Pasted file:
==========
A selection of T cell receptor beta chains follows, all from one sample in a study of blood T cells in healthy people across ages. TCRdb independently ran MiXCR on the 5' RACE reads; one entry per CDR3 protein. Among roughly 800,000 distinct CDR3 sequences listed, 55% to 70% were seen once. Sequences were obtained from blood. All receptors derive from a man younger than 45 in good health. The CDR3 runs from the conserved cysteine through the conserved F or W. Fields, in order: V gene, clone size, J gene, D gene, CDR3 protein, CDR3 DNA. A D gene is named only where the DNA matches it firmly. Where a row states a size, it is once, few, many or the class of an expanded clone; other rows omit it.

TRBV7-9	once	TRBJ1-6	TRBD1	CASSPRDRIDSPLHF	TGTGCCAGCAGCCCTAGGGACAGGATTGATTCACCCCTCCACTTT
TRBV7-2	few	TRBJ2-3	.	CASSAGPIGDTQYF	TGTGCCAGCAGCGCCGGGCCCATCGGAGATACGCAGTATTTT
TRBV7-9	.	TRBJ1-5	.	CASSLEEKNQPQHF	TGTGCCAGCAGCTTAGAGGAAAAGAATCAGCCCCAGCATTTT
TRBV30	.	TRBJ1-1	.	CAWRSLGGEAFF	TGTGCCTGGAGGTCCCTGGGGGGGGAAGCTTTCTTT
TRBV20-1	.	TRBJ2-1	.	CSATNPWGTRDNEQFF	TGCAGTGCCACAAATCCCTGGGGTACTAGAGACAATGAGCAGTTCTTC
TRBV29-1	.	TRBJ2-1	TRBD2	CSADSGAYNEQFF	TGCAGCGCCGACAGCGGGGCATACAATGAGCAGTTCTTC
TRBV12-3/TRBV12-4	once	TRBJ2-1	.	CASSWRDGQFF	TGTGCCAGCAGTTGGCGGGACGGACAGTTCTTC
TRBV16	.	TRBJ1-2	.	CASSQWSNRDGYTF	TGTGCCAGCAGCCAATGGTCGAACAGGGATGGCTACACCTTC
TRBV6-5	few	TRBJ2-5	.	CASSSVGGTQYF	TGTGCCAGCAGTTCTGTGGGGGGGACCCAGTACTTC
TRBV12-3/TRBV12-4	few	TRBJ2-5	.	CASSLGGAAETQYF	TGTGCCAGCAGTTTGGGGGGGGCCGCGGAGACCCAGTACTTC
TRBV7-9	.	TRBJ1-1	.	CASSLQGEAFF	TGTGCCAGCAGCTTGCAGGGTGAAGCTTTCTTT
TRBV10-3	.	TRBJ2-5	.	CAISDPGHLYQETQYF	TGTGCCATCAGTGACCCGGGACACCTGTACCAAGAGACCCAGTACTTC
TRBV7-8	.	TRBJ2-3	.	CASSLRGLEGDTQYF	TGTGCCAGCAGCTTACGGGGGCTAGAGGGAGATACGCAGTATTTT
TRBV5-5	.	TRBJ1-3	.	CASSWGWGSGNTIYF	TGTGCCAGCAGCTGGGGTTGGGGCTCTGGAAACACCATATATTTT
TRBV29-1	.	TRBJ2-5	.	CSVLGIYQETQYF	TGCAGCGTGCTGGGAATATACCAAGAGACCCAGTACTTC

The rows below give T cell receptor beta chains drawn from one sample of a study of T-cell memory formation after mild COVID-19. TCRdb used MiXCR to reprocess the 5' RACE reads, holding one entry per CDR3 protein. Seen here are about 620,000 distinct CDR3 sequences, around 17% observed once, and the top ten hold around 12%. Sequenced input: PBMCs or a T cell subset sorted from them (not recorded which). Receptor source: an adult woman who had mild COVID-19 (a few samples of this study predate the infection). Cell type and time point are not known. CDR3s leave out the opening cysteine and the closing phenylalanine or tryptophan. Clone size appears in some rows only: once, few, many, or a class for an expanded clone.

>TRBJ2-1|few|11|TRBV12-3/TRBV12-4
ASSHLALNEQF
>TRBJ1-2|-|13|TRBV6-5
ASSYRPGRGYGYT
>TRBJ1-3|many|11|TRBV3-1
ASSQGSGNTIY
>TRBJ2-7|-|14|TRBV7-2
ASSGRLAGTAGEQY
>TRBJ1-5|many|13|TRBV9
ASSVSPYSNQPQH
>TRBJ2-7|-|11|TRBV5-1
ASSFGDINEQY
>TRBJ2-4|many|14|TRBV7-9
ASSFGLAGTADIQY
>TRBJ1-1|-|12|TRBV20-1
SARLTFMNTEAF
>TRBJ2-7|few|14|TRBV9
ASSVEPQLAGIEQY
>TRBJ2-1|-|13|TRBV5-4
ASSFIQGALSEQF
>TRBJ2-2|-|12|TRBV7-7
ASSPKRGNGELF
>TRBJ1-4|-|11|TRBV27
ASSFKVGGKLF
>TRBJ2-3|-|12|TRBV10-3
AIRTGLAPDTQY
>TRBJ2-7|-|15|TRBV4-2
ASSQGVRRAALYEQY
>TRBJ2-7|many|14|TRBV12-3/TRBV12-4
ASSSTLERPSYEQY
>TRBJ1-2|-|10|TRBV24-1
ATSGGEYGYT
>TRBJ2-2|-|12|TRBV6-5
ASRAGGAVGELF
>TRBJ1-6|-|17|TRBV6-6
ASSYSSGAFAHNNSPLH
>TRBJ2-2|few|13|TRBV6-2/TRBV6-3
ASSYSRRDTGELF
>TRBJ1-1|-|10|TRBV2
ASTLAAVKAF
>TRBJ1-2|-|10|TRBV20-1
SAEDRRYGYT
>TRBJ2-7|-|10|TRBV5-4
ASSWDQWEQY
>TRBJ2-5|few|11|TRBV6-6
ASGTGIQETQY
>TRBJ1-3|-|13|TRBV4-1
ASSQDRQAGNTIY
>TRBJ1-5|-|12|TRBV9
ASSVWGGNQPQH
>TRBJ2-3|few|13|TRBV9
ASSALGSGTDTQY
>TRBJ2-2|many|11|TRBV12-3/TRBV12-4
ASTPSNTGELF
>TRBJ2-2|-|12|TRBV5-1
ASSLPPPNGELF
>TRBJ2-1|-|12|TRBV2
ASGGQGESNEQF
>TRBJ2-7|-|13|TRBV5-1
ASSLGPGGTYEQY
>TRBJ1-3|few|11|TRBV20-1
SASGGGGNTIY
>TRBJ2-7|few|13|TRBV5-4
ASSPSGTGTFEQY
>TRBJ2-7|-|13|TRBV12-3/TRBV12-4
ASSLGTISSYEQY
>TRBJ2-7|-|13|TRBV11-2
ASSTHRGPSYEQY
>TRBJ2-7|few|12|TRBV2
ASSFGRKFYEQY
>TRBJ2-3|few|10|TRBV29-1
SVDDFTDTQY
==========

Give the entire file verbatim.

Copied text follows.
A selection of T cell receptor beta chains follows, all from one sample in a study of blood T cells in healthy people across ages. TCRdb independently ran MiXCR on the 5' RACE reads; one entry per CDR3 protein. Among roughly 800,000 distinct CDR3 sequences listed, 55% to 70% were seen once. Sequences were obtained from blood. All receptors derive from a man younger than 45 in good health. The CDR3 runs from the conserved cysteine through the conserved F or W. Fields, in order: V gene, clone size, J gene, D gene, CDR3 protein, CDR3 DNA. A D gene is named only where the DNA matches it firmly. Where a row states a size, it is once, few, many or the class of an expanded clone; other rows omit it.

TRBV7-9	once	TRBJ1-6	TRBD1	CASSPRDRIDSPLHF	TGTGCCAGCAGCCCTAGGGACAGGATTGATTCACCCCTCCACTTT
TRBV7-2	few	TRBJ2-3	.	CASSAGPIGDTQYF	TGTGCCAGCAGCGCCGGGCCCATCGGAGATACGCAGTATTTT
TRBV7-9	.	TRBJ1-5	.	CASSLEEKNQPQHF	TGTGCCAGCAGCTTAGAGGAAAAGAATCAGCCCCAGCATTTT
TRBV30	.	TRBJ1-1	.	CAWRSLGGEAFF	TGTGCCTGGAGGTCCCTGGGGGGGGAAGCTTTCTTT
TRBV20-1	.	TRBJ2-1	.	CSATNPWGTRDNEQFF	TGCAGTGCCACAAATCCCTGGGGTACTAGAGACAATGAGCAGTTCTTC
TRBV29-1	.	TRBJ2-1	TRBD2	CSADSGAYNEQFF	TGCAGCGCCGACAGCGGGGCATACAATGAGCAGTTCTTC
TRBV12-3/TRBV12-4	once	TRBJ2-1	.	CASSWRDGQFF	TGTGCCAGCAGTTGGCGGGACGGACAGTTCTTC
TRBV16	.	TRBJ1-2	.	CASSQWSNRDGYTF	TGTGCCAGCAGCCAATGGTCGAACAGGGATGGCTACACCTTC
TRBV6-5	few	TRBJ2-5	.	CASSSVGGTQYF	TGTGCCAGCAGTTCTGTGGGGGGGACCCAGTACTTC
TRBV12-3/TRBV12-4	few	TRBJ2-5	.	CASSLGGAAETQYF	TGTGCCAGCAGTTTGGGGGGGGCCGCGGAGACCCAGTACTTC
TRBV7-9	.	TRBJ1-1	.	CASSLQGEAFF	TGTGCCAGCAGCTTGCAGGGTGAAGCTTTCTTT
TRBV10-3	.	TRBJ2-5	.	CAISDPGHLYQETQYF	TGTGCCATCAGTGACCCGGGACACCTGTACCAAGAGACCCAGTACTTC
TRBV7-8	.	TRBJ2-3	.	CASSLRGLEGDTQYF	TGTGCCAGCAGCTTACGGGGGCTAGAGGGAGATACGCAGTATTTT
TRBV5-5	.	TRBJ1-3	.	CASSWGWGSGNTIYF	TGTGCCAGCAGCTGGGGTTGGGGCTCTGGAAACACCATATATTTT
TRBV29-1	.	TRBJ2-5	.	CSVLGIYQETQYF	TGCAGCGTGCTGGGAATATACCAAGAGACCCAGTACTTC

The rows below give T cell receptor beta chains drawn from one sample of a study of T-cell memory formation after mild COVID-19. TCRdb used MiXCR to reprocess the 5' RACE reads, holding one entry per CDR3 protein. Seen here are about 620,000 distinct CDR3 sequences, around 17% observed once, and the top ten hold around 12%. Sequenced input: PBMCs or a T cell subset sorted from them (not recorded which). Receptor source: an adult woman who had mild COVID-19 (a few samples of this study predate the infection). Cell type and time point are not known. CDR3s leave out the opening cysteine and the closing phenylalanine or tryptophan. Clone size appears in some rows only: once, few, many, or a class for an expanded clone.

>TRBJ2-1|few|11|TRBV12-3/TRBV12-4
ASSHLALNEQF
>TRBJ1-2|-|13|TRBV6-5
ASSYRPGRGYGYT
>TRBJ1-3|many|11|TRBV3-1
ASSQGSGNTIY
>TRBJ2-7|-|14|TRBV7-2
ASSGRLAGTAGEQY
>TRBJ1-5|many|13|TRBV9
ASSVSPYSNQPQH
>TRBJ2-7|-|11|TRBV5-1
ASSFGDINEQY
>TRBJ2-4|many|14|TRBV7-9
ASSFGLAGTADIQY
>TRBJ1-1|-|12|TRBV20-1
SARLTFMNTEAF
>TRBJ2-7|few|14|TRBV9
ASSVEPQLAGIEQY
>TRBJ2-1|-|13|TRBV5-4
ASSFIQGALSEQF
>TRBJ2-2|-|12|TRBV7-7
ASSPKRGNGELF
>TRBJ1-4|-|11|TRBV27
ASSFKVGGKLF
>TRBJ2-3|-|12|TRBV10-3
AIRTGLAPDTQY
>TRBJ2-7|-|15|TRBV4-2
ASSQGVRRAALYEQY
>TRBJ2-7|many|14|TRBV12-3/TRBV12-4
ASSSTLERPSYEQY
>TRBJ1-2|-|10|TRBV24-1
ATSGGEYGYT
>TRBJ2-2|-|12|TRBV6-5
ASRAGGAVGELF
>TRBJ1-6|-|17|TRBV6-6
ASSYSSGAFAHNNSPLH
>TRBJ2-2|few|13|TRBV6-2/TRBV6-3
ASSYSRRDTGELF
>TRBJ1-1|-|10|TRBV2
ASTLAAVKAF
>TRBJ1-2|-|10|TRBV20-1
SAEDRRYGYT
>TRBJ2-7|-|10|TRBV5-4
ASSWDQWEQY
>TRBJ2-5|few|11|TRBV6-6
ASGTGIQETQY
>TRBJ1-3|-|13|TRBV4-1
ASSQDRQAGNTIY
>TRBJ1-5|-|12|TRBV9
ASSVWGGNQPQH
>TRBJ2-3|few|13|TRBV9
ASSALGSGTDTQY
>TRBJ2-2|many|11|TRBV12-3/TRBV12-4
ASTPSNTGELF
>TRBJ2-2|-|12|TRBV5-1
ASSLPPPNGELF
>TRBJ2-1|-|12|TRBV2
ASGGQGESNEQF
>TRBJ2-7|-|13|TRBV5-1
ASSLGPGGTYEQY
>TRBJ1-3|few|11|TRBV20-1
SASGGGGNTIY
>TRBJ2-7|few|13|TRBV5-4
ASSPSGTGTFEQY
>TRBJ2-7|-|13|TRBV12-3/TRBV12-4
ASSLGTISSYEQY
>TRBJ2-7|-|13|TRBV11-2
ASSTHRGPSYEQY
>TRBJ2-7|few|12|TRBV2
ASSFGRKFYEQY
>TRBJ2-3|few|10|TRBV29-1
SVDDFTDTQY